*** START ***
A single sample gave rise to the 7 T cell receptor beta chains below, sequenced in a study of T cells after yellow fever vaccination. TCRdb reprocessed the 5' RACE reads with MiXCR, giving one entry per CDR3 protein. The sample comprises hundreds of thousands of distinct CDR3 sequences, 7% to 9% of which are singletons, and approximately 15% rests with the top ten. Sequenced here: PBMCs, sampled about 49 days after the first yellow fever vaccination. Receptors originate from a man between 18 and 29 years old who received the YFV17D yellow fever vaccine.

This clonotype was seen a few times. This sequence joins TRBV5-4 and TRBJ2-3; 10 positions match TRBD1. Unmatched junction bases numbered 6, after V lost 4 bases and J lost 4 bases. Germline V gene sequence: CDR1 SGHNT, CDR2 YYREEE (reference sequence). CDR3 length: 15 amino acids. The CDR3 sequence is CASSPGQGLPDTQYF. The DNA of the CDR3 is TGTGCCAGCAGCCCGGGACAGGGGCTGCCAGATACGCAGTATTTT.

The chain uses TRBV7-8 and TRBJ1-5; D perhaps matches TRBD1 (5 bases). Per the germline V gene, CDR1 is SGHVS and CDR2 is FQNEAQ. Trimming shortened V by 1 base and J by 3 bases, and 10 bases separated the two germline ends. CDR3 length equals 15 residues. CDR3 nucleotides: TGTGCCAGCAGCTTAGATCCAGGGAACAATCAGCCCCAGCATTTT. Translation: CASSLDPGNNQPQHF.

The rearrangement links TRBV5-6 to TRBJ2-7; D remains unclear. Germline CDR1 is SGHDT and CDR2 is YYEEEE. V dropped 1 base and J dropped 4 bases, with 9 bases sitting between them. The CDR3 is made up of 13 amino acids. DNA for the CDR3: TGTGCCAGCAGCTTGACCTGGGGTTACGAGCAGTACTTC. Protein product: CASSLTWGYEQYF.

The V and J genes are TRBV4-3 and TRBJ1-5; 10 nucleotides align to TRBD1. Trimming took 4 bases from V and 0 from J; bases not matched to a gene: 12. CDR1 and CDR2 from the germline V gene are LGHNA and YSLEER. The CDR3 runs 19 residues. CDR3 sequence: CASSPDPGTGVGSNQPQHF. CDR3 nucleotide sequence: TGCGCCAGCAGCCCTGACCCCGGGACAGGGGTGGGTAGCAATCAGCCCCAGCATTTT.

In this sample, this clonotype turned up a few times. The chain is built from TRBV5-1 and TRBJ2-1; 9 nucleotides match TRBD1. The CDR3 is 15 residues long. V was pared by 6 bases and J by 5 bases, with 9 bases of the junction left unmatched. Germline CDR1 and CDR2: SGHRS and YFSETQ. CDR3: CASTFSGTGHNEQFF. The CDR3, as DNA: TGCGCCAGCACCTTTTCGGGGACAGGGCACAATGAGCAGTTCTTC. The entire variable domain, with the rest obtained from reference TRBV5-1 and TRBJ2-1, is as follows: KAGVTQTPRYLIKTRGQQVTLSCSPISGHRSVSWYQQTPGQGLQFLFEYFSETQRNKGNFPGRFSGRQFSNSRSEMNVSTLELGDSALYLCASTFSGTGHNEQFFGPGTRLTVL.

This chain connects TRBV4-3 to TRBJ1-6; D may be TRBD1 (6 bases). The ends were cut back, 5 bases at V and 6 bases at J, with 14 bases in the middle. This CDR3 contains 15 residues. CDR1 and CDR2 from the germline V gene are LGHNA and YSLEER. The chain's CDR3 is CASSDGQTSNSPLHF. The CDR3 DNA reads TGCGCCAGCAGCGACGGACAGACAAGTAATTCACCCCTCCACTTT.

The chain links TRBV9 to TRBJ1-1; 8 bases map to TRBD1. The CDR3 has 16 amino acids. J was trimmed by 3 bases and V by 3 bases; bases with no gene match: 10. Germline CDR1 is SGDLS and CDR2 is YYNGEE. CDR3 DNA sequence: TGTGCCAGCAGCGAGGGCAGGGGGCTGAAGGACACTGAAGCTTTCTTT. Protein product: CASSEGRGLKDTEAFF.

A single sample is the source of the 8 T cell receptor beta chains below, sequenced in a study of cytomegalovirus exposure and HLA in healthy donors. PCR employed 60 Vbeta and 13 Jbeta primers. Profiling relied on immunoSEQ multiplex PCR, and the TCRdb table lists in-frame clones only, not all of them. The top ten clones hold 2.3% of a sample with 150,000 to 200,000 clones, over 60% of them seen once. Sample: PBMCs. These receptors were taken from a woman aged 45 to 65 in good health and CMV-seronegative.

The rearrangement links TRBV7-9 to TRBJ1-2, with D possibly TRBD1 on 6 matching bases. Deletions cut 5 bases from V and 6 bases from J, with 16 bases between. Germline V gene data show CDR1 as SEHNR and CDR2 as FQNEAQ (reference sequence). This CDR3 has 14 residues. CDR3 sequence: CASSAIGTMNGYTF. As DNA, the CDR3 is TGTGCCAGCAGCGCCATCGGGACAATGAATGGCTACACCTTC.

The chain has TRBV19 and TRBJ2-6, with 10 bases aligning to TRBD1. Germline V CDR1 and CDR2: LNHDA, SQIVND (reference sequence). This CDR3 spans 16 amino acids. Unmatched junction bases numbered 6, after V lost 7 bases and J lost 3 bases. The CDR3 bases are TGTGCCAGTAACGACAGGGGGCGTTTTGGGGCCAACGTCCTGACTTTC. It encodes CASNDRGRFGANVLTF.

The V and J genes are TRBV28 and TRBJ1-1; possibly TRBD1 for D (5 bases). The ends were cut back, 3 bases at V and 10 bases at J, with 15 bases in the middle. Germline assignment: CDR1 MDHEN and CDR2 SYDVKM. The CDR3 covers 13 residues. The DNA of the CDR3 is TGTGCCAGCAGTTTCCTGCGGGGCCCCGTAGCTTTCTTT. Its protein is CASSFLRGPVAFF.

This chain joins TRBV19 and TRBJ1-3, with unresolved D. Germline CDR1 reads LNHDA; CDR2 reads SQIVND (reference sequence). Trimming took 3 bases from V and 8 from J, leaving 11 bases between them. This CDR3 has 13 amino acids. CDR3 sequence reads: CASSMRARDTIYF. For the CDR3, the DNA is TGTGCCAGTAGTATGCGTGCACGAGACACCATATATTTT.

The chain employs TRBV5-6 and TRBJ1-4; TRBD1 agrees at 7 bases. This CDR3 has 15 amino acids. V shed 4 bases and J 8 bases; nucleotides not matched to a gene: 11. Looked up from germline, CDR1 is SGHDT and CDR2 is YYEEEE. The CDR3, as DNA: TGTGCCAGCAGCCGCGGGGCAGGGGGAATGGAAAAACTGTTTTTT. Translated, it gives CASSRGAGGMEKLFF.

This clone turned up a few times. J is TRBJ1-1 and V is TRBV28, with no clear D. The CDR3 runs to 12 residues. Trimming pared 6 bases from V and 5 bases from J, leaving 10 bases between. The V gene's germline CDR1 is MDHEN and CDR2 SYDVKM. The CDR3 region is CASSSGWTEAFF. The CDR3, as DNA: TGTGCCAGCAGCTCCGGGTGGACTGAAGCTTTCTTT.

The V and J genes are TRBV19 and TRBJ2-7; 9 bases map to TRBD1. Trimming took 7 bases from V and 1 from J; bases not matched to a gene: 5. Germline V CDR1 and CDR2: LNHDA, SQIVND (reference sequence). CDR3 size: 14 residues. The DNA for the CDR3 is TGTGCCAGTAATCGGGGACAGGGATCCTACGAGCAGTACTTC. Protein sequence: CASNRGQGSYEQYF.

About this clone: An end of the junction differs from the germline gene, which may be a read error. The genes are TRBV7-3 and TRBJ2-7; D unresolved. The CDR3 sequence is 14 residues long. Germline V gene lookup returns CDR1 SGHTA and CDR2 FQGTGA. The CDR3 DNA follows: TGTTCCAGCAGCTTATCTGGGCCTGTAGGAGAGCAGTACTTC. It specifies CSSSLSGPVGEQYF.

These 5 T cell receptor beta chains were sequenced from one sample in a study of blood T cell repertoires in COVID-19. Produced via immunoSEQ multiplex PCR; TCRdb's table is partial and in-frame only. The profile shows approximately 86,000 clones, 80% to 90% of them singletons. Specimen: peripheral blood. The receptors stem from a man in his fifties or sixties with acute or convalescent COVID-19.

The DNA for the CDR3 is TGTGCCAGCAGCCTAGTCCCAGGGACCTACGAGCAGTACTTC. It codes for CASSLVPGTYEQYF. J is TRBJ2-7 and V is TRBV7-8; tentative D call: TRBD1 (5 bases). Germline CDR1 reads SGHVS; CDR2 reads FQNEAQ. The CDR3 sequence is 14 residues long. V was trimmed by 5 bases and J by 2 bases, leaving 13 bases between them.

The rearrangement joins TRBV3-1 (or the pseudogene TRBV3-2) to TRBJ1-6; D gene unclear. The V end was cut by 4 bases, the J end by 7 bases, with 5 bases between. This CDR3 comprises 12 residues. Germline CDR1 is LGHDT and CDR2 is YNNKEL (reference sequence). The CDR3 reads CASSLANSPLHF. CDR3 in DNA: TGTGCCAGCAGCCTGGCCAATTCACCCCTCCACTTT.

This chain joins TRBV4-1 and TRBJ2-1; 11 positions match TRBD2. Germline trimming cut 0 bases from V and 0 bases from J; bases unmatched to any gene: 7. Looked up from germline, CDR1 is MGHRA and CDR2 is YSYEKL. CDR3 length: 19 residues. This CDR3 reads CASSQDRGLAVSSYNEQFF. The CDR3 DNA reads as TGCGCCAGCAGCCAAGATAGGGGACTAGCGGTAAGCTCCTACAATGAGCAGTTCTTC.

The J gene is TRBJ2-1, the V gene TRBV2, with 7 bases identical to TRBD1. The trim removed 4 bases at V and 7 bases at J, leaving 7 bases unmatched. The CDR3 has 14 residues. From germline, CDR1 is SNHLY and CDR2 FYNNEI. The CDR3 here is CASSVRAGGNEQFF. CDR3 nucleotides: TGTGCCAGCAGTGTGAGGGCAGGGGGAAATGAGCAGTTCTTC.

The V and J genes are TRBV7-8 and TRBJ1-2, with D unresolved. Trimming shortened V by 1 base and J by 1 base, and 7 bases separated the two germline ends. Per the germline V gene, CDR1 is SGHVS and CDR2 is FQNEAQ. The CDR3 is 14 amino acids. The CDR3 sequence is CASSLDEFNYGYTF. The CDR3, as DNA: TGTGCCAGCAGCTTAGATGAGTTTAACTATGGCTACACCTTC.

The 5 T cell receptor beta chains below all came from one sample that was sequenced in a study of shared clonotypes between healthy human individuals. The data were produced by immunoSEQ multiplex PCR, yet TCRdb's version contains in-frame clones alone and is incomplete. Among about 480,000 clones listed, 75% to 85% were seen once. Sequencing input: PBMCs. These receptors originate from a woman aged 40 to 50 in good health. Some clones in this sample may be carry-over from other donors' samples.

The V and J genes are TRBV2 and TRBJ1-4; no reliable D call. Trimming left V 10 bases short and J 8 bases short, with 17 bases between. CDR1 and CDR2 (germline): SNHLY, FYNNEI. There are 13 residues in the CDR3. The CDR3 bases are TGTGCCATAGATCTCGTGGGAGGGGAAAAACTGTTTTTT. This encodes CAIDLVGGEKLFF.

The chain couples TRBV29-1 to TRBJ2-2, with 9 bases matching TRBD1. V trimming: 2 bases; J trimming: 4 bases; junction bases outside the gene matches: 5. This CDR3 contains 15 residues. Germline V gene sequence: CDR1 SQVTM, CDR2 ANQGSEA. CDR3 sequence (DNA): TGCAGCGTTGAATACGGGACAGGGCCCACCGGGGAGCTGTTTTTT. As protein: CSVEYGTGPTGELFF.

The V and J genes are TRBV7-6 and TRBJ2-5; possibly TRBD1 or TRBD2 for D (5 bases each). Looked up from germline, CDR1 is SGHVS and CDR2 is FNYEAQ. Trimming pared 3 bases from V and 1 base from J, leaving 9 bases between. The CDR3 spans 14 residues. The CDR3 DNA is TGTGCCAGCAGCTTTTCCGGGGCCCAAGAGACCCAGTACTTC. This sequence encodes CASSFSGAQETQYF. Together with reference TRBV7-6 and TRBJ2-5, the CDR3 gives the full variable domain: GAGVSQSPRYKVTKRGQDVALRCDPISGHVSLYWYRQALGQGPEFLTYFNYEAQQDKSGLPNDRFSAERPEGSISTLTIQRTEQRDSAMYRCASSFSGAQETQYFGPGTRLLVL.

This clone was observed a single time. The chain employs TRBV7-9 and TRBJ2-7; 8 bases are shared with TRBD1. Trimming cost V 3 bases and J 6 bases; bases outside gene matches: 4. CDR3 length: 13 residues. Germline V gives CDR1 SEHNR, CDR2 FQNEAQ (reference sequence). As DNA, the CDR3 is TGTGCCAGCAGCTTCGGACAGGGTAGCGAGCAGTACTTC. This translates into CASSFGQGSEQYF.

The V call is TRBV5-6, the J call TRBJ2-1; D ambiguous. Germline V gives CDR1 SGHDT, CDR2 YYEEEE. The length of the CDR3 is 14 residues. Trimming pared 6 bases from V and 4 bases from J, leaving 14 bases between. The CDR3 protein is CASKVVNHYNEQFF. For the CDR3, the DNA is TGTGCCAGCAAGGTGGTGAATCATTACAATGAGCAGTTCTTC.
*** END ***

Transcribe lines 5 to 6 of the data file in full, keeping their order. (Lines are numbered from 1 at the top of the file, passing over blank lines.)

The V and J genes are TRBV4-3 and TRBJ1-5; 10 nucleotides align to TRBD1. Trimming took 4 bases from V and 0 from J; bases not matched to a gene: 12. CDR1 and CDR2 from the germline V gene are LGHNA and YSLEER. The CDR3 runs 19 residues. CDR3 sequence: CASSPDPGTGVGSNQPQHF. CDR3 nucleotide sequence: TGCGCCAGCAGCCCTGACCCCGGGACAGGGGTGGGTAGCAATCAGCCCCAGCATTTT.

In this sample, this clonotype turned up a few times. The chain is built from TRBV5-1 and TRBJ2-1; 9 nucleotides match TRBD1. The CDR3 is 15 residues long. V was pared by 6 bases and J by 5 bases, with 9 bases of the junction left unmatched. Germline CDR1 and CDR2: SGHRS and YFSETQ. CDR3: CASTFSGTGHNEQFF. The CDR3, as DNA: TGCGCCAGCACCTTTTCGGGGACAGGGCACAATGAGCAGTTCTTC. The entire variable domain, with the rest obtained from reference TRBV5-1 and TRBJ2-1, is as follows: KAGVTQTPRYLIKTRGQQVTLSCSPISGHRSVSWYQQTPGQGLQFLFEYFSETQRNKGNFPGRFSGRQFSNSRSEMNVSTLELGDSALYLCASTFSGTGHNEQFFGPGTRLTVL.